A ruptured breast implant is a potentially serious health concern for any affected woman. They can also cause an unaesthetic appearance to the chest. Breast implants are not foolproof and are not designed to last a lifetime. Implants are likely to fail with time and might break much sooner, due to a variety particular circumstances. If you suspect you might have a broken or leaking breast implant, seek medical attention immediately.
This essay details the consequences of breast implant rupture, as well as how to recognize the signs of a compromised breast prosthesis.
Different Types of Ruptured Breast Implants
Breast implants come in two main styles: saline filled implants and silicone filled implants. Each style will demonstrate different behaviors when the outer shell is compromised.
It is very important to know what type of implants you have, as well as the warning signs of implant failure.
Saline breast implants will typically rupture completely. A broken saline implant will most often deflate quickly and noticeably. While the saline filler material is not harmful to the body, the remaining outer shell material can pose a serious risk. Once empty, the silicone shell of a saline implant can fold, creating pointy edges which might damage internal tissues. On rare occasions, a sharp edge might actually break through the skin and cause external visualization of the implant.
Traditional silicone breast implants have a thick liquid silicone filler, which can leak out if the outer shell is compromised. This viscous liquid might ooze slowly from the implant shell, making a rupture much harder to notice. Changes in implant shape or feel, or palpable pieces of silicone outside the implant shell, are warning signs of a broken implant.
Newer cohesive silicone gel breast implants will not leak, since their interior filler is made of a jelly solid material. In the event of a puncture to the cohesive implant shell, there is a good chance the prosthesis will look and feel exactly the same. This resistance to breakage is one of the primary benefits offered by the cohesive gel implant.
Causes of a Ruptured Breast Implant
An implant rupture can occur for any number of reasons. Any significant direct trauma to the breast might pierce or burst the implant shell. Falling, sports injuries and car accidents are the most common sources of breast trauma.
Improper fill level in saline implants is one of the major causes of implant failure. Overfilling can lead to spontaneous breakage, due to too much pressure and underfilling can create folds and creases which weaken the implant shell.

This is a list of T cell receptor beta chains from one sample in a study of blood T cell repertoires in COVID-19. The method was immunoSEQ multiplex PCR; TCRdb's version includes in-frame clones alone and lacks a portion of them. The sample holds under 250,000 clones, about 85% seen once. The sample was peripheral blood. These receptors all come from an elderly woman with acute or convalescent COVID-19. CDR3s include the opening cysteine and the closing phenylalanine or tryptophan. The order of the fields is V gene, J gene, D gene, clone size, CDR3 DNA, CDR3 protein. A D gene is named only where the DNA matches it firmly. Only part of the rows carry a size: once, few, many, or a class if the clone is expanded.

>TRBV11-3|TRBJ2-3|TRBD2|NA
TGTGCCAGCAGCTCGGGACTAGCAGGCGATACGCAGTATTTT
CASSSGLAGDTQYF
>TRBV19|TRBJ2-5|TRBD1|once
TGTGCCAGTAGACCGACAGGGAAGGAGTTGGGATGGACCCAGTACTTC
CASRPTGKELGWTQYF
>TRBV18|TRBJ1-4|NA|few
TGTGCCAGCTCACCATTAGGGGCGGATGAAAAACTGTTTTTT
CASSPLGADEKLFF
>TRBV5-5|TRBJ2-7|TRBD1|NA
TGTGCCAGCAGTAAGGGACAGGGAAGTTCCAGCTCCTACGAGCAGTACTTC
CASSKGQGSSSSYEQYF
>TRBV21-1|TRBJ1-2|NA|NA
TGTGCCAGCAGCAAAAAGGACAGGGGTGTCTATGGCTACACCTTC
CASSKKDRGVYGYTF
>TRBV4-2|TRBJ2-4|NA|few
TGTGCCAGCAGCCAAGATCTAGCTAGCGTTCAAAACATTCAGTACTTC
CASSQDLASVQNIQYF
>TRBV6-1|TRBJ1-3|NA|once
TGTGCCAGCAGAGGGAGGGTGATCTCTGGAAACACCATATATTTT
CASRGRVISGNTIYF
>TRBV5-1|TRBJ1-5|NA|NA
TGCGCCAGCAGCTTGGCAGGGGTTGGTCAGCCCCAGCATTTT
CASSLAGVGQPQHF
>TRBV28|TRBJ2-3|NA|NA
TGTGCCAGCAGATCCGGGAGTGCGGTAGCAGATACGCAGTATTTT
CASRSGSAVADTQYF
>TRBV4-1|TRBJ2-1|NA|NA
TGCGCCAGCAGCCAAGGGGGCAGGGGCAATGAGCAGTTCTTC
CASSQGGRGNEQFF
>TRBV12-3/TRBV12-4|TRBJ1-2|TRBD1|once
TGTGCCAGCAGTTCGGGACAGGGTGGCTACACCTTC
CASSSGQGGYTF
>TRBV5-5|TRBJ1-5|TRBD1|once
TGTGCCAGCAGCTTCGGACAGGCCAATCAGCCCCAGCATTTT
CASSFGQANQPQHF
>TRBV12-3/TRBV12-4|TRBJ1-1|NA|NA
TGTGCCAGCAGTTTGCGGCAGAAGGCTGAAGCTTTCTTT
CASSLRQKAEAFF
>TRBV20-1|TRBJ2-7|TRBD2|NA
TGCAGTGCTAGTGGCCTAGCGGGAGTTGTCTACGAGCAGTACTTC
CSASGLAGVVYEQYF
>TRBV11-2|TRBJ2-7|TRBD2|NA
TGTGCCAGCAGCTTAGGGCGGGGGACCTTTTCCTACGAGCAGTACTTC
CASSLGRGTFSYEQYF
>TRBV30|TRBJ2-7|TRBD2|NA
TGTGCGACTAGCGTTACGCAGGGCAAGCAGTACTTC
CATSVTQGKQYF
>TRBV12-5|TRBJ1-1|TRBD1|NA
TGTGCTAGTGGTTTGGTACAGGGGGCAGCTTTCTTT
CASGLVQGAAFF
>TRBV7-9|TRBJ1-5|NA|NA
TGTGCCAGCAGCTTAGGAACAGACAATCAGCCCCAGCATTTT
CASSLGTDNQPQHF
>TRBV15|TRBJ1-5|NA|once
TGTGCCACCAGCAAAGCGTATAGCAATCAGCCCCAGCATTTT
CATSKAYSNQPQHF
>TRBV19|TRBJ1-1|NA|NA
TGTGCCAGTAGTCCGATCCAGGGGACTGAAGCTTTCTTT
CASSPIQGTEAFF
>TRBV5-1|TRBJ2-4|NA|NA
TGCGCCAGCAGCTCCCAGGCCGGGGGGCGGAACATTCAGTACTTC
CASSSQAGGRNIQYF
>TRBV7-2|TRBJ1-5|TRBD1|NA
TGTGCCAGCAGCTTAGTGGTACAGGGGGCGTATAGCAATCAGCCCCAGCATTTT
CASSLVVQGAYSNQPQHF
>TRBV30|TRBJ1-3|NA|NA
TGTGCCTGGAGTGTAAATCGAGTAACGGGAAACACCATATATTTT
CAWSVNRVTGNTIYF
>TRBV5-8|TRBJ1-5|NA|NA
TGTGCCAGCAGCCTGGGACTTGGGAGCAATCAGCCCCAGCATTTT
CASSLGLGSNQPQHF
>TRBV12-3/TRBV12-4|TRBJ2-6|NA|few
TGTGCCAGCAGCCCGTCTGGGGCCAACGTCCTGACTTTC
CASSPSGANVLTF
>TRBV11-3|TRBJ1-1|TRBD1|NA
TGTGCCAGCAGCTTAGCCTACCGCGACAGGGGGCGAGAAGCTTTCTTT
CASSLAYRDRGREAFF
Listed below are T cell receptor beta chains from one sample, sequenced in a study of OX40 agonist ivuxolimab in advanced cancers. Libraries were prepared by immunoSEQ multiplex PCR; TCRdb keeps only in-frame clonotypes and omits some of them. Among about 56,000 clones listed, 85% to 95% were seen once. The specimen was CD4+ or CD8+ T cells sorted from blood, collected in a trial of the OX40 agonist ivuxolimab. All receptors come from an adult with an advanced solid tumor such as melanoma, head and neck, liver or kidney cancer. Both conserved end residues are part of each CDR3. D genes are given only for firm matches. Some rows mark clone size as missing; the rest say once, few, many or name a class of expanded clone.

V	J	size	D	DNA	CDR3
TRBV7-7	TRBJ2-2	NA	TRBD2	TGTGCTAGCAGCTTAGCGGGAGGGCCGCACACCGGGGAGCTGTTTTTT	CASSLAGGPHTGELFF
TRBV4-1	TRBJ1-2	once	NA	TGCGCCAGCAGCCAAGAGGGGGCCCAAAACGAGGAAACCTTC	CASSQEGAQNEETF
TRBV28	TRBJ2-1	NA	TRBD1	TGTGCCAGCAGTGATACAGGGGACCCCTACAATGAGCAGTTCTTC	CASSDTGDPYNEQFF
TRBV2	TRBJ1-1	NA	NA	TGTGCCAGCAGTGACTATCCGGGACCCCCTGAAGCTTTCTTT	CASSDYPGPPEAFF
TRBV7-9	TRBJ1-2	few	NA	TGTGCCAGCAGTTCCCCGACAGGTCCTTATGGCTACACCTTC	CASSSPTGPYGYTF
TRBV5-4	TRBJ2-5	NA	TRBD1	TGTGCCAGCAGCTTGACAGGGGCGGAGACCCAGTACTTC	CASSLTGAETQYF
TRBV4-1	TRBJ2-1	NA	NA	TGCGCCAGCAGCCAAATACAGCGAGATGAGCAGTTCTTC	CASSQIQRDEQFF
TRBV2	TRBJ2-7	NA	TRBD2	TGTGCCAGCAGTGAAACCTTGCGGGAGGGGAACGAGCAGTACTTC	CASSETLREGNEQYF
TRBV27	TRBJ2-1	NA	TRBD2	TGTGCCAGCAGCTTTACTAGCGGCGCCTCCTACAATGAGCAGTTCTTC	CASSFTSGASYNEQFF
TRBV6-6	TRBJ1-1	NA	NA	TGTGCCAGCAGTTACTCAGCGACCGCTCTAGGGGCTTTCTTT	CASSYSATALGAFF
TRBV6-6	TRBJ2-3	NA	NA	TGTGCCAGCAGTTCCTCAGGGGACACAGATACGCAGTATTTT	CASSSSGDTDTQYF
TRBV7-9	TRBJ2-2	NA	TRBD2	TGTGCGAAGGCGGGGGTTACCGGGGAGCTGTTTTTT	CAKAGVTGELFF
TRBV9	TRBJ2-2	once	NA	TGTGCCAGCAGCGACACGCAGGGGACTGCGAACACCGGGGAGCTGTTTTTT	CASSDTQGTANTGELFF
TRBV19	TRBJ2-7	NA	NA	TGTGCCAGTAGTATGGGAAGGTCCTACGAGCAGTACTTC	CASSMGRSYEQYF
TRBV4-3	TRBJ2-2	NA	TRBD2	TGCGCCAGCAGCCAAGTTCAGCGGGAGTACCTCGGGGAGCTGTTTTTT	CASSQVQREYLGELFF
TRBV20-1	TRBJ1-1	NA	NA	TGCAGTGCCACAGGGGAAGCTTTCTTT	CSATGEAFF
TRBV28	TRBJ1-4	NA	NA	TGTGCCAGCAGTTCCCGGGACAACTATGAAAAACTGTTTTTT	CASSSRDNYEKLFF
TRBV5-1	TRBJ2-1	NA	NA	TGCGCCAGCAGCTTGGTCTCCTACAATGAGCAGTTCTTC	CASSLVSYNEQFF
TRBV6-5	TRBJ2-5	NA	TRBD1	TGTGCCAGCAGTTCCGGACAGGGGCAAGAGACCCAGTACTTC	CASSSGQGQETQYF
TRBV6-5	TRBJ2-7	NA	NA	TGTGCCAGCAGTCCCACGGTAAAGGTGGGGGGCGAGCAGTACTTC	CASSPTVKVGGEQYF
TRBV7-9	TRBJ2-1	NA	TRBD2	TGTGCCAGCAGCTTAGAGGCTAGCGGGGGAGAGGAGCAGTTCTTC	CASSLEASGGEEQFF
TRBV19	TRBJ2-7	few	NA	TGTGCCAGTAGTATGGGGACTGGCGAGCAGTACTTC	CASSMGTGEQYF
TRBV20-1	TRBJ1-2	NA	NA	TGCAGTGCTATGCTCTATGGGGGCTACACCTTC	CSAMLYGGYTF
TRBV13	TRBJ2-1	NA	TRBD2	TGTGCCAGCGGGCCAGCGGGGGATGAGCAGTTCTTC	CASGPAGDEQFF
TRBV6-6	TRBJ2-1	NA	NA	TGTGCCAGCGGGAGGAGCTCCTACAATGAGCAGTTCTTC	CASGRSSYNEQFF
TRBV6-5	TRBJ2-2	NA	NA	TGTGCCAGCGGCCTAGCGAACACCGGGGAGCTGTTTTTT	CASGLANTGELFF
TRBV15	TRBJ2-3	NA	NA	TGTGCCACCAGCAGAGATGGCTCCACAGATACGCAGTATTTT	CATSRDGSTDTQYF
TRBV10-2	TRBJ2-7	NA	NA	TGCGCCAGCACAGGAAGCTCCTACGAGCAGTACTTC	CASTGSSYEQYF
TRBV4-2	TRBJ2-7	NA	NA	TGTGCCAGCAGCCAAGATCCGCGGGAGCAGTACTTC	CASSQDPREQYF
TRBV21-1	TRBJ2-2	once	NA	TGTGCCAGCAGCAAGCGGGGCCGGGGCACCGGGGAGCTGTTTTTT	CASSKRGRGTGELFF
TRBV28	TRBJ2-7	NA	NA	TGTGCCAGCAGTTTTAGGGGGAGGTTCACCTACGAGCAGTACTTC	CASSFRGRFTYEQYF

Severe capsular contracture can cause implants to rip or break in rare circumstances. Closed capsulotomy used to be a major cause of implant rupture, but is rarely used now to treat contracture conditions.
Submuscular placement has a higher rate of implant failure, due to the friction effects of the pectoralis muscle moving against the implant shell.
Rarely, mammography or aggressive breast massage can lead to implant failure.
Finally, simple material deterioration can cause the shell to lose structural integrity over an extended period of time.
Treatment for a Ruptured Breast Implant
Damaged implants must be surgically removed or replaced. This is usually a less serious procedure than the original augmentation surgery, since the pocket is already in existence and the breast tissue is acclimated to the prosthesis.
Implant revision surgery is actually a good option for many women, because it allows them to fine tune their breasts to account for issues which they would like to fix since their last enlargement procedure.
Some of the most common revisions performed while fixing a ruptured implant include a mastopexy to correct ptosis, pocket change from subglandular to submuscular or the reverse, increase in implant size or change of implant material.
Once a revision is necessary, it gives the woman a chance to make any other changes she might prefer, since an operation is needed to fix the implant rupture anyway.
Replacing Ruptured Breast Implants
Remember that breast implants are generally thought to be safe and effective for increasing breast size, but are not guaranteed to be a permanent solution. If you undergo breast augmentation surgery, there is a very good chance that you will have to replace your implants at least once during your lifetime.
Obviously, young women are more likely to need multiple implant replacements compared to older women. Women who are very active or participate in high risk activities are particularly vulnerable to experience implant rupture.
Implant revision will require a secondary operation and might leave permanent scars on the breast. This being said, many women have multiple enlargement procedures and still achieve increasingly excellent results with each new surgery.